Arts & Culture

Classic American diner offers glimpse of another era

Jukeboxes, hospitality, great food form secret recipe for reviving traditional diner

By
Senior Staff Writer
Friday, November 21, 2014

In harkening back to the glory days of the diner, Wayland Square Cafe Diner has managed to carve its own path and remain relevant to modern customers through classic dishes and friendly service.

The American diner — once the mecca of hip social circles with its catchall of pop culture, vintage cars, delicious milkshakes and nervous first-daters — is making a comeback,albeit one riddled with identity crises. Falling a half-century after the golden age of diners, Wayland Square Diner must navigate the tension between homage and parody and settle for a golden mean of pastiche — falling short of “Pulp Fiction” but still home to as many Marilyn Monroe posters and jukeboxes as the fire marshal will allow.

The authenticity of Wayland Square Diner, then, comes as a breath of fresh air. Authentic not just in the sense of replication — which makes an appearance with stools lining the counter, aproned waiters and five-ish dollar shakes — but also in creating a style of its own, meshing the glory days of yore with the vibe of an intimate, service-oriented neighborhood joint.

Upon sitting down in the row of two-person booths along the far wall, a patron is immediately asked, “Would you like some coffee?” The question presupposes a “yes,” and correctly so, as the hand-ground coffee is delicious, with enough cream and sugar available to satisfy the biggest of cynics. Next comes the choice between the breakfast or lunch menu or, for the very ambitious, both. Though eggs Benedict, French toast and pancakes await the early bird, a recent visit at noon lent itself to the latter menu option.

In a diner this cozy — it’s difficult to sit more than 10 feet from the counter — the small staff milling around is as much a part of the experience as the still photography memorializing a black-and-white Providence on the wall. The service was quick, as a grilled cheese had a miraculous one-minute turnaround and a burger took no more than 10. Even with this efficiency, the standout trait of the staff was their friendliness.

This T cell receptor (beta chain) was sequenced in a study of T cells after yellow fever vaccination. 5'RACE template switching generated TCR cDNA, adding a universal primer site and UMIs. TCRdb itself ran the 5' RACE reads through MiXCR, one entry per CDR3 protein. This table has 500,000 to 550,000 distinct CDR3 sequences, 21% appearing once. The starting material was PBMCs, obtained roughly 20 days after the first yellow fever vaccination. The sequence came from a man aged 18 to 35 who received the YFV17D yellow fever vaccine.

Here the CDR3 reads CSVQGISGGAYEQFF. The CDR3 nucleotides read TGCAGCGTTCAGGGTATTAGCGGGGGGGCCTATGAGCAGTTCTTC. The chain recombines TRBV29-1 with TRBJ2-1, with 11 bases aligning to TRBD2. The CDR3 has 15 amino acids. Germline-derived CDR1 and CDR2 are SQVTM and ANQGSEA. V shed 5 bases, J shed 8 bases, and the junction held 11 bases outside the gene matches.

Food allergies — and the inevitable but crucial barrage of questions about ingredients and cross-contamination that follows­ ­— are an excellent way of judging the level of commitment to the patrons. Admittedly, helpfulness in this regard can stem from an aversion to vomit on the dining tables, but the staff of Wayland Diner gave off a strong sense of genuine care, with a waitress cheerfully granting access into the kitchen to check ingredient lists.

The grilled cheese, laden with moderately melty tomatoes and bacon, served as a cheap but tasty appetizer. This promises good things for the other sandwiches on the deli and triple decker-rich menu. As a shout-out to the diner’s relative proximity to campus, the Van Wickle Gates burger makes for a great choice, with a combination of pepper jack cheese, tomatoes, lettuce and bacon.

The foreseeable stopping block to students interested in this affordable, atmospheric experience is less so the 15-minute walk than the early closing time. Wayland Square Diner is open from 7 a.m. to 3 p.m., making frequent trips difficult. But this underscores its importance in the current age. Once establishments such as the Wayland Square Diner surpass pure nostalgia, they are able to reign again as the hip place for dates, post-Saturday night recoveries and good food. The weekend holds the key to this new American mecca — the home of brunch.